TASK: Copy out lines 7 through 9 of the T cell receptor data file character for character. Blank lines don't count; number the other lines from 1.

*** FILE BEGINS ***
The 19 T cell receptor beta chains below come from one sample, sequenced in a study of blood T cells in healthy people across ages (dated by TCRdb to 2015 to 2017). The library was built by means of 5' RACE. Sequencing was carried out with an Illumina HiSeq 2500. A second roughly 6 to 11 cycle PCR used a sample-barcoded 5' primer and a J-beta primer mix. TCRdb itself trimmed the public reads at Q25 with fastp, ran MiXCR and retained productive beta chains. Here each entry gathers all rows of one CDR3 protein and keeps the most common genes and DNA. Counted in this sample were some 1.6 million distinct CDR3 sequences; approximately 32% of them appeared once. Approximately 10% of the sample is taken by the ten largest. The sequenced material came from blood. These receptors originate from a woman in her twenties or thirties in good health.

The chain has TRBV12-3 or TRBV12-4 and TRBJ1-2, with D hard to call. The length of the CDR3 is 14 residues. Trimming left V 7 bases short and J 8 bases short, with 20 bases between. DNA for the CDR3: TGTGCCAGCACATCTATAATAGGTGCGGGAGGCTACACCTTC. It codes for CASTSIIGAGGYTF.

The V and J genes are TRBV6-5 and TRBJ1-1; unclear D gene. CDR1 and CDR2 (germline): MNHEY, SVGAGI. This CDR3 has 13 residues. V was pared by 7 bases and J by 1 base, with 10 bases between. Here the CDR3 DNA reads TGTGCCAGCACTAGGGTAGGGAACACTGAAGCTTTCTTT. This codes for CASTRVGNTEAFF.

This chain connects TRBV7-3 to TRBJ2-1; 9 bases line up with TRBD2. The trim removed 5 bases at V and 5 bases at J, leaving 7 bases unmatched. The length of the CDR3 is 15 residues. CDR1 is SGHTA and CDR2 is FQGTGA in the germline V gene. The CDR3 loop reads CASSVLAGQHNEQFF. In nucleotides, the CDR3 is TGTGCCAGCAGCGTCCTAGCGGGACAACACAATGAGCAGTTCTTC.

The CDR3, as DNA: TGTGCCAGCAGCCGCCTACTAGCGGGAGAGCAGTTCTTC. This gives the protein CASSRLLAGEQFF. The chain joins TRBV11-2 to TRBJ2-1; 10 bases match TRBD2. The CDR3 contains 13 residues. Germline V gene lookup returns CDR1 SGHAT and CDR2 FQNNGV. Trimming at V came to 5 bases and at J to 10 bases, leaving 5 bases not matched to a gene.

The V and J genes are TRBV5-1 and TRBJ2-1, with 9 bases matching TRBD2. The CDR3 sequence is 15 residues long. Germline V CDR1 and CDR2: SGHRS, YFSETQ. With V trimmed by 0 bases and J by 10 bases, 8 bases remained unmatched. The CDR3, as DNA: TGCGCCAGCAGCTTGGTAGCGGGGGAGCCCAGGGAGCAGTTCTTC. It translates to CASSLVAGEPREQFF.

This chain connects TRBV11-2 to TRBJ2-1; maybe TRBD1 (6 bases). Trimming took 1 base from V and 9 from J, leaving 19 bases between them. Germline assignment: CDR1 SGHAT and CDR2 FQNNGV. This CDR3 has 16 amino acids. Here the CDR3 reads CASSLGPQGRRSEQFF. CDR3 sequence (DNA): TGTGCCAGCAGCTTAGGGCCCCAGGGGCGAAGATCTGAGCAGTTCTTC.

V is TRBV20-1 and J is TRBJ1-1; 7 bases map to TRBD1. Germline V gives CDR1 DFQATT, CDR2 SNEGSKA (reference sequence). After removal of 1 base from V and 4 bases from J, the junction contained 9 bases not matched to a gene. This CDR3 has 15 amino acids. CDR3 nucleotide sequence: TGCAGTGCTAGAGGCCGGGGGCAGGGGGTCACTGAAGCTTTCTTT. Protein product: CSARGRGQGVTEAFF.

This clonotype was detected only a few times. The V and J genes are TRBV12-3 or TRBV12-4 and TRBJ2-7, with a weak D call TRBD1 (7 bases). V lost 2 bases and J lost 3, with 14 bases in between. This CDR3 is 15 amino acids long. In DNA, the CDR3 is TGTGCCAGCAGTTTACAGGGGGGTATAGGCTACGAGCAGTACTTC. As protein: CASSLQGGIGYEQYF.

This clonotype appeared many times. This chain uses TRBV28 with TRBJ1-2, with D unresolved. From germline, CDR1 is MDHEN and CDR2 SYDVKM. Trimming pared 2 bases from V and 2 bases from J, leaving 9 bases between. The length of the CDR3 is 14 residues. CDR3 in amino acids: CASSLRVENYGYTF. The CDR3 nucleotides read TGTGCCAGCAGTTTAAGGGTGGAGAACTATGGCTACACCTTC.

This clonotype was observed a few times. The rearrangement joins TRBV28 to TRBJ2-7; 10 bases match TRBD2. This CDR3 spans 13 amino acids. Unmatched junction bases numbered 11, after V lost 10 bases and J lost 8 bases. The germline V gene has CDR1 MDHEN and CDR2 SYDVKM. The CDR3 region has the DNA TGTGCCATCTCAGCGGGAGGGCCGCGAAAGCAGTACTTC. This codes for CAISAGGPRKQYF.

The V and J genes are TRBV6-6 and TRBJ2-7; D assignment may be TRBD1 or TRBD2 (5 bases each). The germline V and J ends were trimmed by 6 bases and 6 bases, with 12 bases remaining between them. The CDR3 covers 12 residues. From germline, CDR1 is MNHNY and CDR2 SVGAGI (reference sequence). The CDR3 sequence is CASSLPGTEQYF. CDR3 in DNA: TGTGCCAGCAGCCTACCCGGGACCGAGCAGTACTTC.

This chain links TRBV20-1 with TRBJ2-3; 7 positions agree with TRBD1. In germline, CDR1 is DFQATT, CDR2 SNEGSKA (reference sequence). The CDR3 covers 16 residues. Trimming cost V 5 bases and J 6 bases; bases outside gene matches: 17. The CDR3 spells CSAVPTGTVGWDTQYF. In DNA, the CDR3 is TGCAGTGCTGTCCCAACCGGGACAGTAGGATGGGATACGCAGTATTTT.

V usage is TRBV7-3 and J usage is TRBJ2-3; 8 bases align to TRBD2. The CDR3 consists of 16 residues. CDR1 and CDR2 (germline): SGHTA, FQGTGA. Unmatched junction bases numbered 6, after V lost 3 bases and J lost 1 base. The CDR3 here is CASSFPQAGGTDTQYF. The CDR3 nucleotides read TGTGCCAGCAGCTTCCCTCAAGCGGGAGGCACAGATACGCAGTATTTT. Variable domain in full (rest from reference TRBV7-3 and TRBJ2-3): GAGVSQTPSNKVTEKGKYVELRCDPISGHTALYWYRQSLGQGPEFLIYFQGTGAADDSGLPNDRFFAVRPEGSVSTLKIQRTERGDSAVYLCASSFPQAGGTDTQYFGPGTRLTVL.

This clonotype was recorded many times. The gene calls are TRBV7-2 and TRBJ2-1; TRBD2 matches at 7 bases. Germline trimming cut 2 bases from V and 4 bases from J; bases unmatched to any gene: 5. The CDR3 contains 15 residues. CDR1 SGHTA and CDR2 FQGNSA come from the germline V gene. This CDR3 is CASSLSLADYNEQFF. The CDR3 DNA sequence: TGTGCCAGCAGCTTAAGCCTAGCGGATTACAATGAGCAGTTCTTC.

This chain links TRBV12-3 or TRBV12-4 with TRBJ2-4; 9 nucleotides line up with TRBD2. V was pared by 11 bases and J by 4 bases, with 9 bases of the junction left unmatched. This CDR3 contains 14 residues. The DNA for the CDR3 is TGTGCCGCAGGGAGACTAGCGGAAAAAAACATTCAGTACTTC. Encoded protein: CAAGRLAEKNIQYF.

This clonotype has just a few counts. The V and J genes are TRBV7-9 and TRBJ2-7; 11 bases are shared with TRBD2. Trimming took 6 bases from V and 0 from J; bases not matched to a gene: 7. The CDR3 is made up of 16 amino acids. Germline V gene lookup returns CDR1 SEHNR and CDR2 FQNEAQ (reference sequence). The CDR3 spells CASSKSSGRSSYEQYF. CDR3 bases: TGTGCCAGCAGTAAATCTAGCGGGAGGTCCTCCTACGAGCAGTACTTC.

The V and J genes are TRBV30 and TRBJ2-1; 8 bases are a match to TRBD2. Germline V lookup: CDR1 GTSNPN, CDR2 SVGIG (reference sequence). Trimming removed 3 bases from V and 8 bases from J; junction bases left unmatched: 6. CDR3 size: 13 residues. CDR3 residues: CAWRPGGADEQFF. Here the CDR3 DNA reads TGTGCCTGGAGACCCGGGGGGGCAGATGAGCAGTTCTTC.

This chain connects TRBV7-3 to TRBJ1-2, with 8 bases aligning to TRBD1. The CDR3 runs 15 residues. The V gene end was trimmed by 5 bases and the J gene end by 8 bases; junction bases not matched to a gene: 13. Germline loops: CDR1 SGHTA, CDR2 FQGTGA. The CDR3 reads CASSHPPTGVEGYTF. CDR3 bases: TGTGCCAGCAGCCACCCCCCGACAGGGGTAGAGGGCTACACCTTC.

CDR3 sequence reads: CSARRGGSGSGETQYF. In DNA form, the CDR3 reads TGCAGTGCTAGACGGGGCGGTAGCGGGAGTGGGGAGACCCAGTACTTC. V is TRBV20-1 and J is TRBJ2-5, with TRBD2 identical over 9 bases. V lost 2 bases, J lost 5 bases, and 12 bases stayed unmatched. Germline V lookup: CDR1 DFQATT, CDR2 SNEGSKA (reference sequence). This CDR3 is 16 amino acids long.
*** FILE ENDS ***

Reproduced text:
This chain connects TRBV11-2 to TRBJ2-1; maybe TRBD1 (6 bases). Trimming took 1 base from V and 9 from J, leaving 19 bases between them. Germline assignment: CDR1 SGHAT and CDR2 FQNNGV. This CDR3 has 16 amino acids. Here the CDR3 reads CASSLGPQGRRSEQFF. CDR3 sequence (DNA): TGTGCCAGCAGCTTAGGGCCCCAGGGGCGAAGATCTGAGCAGTTCTTC.

V is TRBV20-1 and J is TRBJ1-1; 7 bases map to TRBD1. Germline V gives CDR1 DFQATT, CDR2 SNEGSKA (reference sequence). After removal of 1 base from V and 4 bases from J, the junction contained 9 bases not matched to a gene. This CDR3 has 15 amino acids. CDR3 nucleotide sequence: TGCAGTGCTAGAGGCCGGGGGCAGGGGGTCACTGAAGCTTTCTTT. Protein product: CSARGRGQGVTEAFF.

This clonotype was detected only a few times. The V and J genes are TRBV12-3 or TRBV12-4 and TRBJ2-7, with a weak D call TRBD1 (7 bases). V lost 2 bases and J lost 3, with 14 bases in between. This CDR3 is 15 amino acids long. In DNA, the CDR3 is TGTGCCAGCAGTTTACAGGGGGGTATAGGCTACGAGCAGTACTTC. As protein: CASSLQGGIGYEQYF.